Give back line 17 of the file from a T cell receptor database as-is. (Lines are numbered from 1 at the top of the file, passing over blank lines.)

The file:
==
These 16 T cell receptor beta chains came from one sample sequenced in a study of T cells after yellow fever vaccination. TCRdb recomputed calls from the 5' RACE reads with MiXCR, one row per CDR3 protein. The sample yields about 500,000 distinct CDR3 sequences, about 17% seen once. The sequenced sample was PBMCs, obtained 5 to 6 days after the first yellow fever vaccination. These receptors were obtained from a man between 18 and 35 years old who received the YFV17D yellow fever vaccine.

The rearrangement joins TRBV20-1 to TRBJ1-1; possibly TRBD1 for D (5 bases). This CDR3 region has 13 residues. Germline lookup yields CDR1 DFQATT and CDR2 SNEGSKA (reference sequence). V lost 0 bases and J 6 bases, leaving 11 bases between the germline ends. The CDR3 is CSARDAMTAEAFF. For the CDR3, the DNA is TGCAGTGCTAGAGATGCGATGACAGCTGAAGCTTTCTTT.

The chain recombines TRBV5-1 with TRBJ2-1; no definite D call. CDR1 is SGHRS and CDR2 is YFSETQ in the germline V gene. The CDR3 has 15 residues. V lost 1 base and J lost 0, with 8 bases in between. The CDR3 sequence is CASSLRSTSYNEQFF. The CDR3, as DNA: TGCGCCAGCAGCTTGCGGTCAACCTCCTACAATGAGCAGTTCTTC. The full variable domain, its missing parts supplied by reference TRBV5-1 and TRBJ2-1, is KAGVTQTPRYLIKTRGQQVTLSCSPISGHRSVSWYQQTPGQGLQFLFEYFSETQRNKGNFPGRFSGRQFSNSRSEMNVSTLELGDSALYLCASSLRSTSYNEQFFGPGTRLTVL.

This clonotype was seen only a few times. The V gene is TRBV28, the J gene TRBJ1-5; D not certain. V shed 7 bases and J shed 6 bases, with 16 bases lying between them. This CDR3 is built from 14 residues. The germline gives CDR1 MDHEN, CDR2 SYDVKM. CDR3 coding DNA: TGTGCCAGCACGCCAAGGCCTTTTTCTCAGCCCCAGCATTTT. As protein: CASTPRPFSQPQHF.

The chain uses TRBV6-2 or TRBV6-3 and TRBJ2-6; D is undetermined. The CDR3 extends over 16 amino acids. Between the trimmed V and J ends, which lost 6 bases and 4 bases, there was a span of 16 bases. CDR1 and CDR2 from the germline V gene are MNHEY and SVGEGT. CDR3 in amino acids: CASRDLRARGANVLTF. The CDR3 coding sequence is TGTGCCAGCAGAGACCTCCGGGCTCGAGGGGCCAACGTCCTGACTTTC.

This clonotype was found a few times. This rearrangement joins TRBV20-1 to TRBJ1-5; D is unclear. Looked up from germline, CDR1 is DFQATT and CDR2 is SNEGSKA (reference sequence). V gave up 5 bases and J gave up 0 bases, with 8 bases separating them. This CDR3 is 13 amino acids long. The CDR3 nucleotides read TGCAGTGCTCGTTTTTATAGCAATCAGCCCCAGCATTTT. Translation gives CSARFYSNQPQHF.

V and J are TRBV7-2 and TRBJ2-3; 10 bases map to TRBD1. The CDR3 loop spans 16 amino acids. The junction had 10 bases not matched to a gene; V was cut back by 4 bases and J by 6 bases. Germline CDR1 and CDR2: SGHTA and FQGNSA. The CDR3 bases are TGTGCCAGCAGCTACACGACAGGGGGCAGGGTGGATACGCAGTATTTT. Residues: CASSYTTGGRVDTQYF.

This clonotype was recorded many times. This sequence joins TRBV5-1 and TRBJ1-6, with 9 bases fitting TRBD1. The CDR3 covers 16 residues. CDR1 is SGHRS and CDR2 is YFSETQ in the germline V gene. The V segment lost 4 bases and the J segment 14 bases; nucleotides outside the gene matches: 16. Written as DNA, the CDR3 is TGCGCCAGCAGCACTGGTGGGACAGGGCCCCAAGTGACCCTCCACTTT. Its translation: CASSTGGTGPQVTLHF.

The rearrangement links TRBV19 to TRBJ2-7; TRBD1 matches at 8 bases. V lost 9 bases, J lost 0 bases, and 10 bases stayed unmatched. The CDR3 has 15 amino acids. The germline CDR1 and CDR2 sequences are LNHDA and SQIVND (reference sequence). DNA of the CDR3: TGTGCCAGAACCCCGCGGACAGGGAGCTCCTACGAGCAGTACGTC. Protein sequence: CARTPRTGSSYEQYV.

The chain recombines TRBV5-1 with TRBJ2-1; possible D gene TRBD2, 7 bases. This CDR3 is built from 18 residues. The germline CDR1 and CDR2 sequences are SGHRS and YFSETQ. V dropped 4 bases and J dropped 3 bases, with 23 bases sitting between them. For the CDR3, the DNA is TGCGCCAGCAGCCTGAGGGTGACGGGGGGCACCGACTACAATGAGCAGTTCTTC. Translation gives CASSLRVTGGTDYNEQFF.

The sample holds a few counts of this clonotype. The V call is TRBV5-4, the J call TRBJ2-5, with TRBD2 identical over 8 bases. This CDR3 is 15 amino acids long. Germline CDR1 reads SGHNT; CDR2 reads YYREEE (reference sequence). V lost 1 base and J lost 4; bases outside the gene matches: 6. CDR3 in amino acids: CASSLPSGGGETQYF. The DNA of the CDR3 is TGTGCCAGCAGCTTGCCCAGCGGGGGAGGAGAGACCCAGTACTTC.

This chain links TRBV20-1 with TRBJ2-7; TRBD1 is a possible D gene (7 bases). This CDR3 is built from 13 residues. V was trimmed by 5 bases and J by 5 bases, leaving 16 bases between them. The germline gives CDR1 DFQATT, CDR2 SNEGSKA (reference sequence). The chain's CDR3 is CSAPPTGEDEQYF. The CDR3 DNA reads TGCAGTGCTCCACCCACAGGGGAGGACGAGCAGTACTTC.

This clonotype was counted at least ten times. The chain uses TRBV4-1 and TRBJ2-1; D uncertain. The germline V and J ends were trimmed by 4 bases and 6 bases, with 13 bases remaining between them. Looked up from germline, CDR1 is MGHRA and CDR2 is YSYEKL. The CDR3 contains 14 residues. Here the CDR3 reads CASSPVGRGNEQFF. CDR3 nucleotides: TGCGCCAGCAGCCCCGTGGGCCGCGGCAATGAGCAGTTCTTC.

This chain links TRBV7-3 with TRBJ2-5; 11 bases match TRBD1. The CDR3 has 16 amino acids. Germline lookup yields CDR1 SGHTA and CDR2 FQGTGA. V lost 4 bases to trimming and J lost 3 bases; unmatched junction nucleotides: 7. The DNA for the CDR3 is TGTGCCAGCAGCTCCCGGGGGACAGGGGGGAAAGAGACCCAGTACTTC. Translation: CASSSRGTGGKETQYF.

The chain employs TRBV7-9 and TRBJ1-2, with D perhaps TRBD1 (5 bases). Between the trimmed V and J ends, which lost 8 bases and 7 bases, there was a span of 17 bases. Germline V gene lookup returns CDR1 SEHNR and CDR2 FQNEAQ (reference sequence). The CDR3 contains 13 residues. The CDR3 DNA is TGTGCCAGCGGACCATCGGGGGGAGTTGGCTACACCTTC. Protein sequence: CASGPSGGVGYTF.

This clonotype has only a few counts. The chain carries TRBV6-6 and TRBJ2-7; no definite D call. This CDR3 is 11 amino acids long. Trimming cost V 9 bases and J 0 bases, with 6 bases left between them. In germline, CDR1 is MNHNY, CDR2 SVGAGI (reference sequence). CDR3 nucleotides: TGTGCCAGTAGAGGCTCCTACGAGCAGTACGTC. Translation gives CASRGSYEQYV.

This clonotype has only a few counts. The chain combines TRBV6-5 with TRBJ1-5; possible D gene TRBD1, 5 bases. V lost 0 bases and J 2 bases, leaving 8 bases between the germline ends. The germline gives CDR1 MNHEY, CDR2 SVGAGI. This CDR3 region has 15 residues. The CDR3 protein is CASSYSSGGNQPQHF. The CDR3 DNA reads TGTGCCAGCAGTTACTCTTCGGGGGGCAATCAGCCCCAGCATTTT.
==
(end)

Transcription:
This clonotype has only a few counts. The chain combines TRBV6-5 with TRBJ1-5; possible D gene TRBD1, 5 bases. V lost 0 bases and J 2 bases, leaving 8 bases between the germline ends. The germline gives CDR1 MNHEY, CDR2 SVGAGI. This CDR3 region has 15 residues. The CDR3 protein is CASSYSSGGNQPQHF. The CDR3 DNA reads TGTGCCAGCAGTTACTCTTCGGGGGGCAATCAGCCCCAGCATTTT.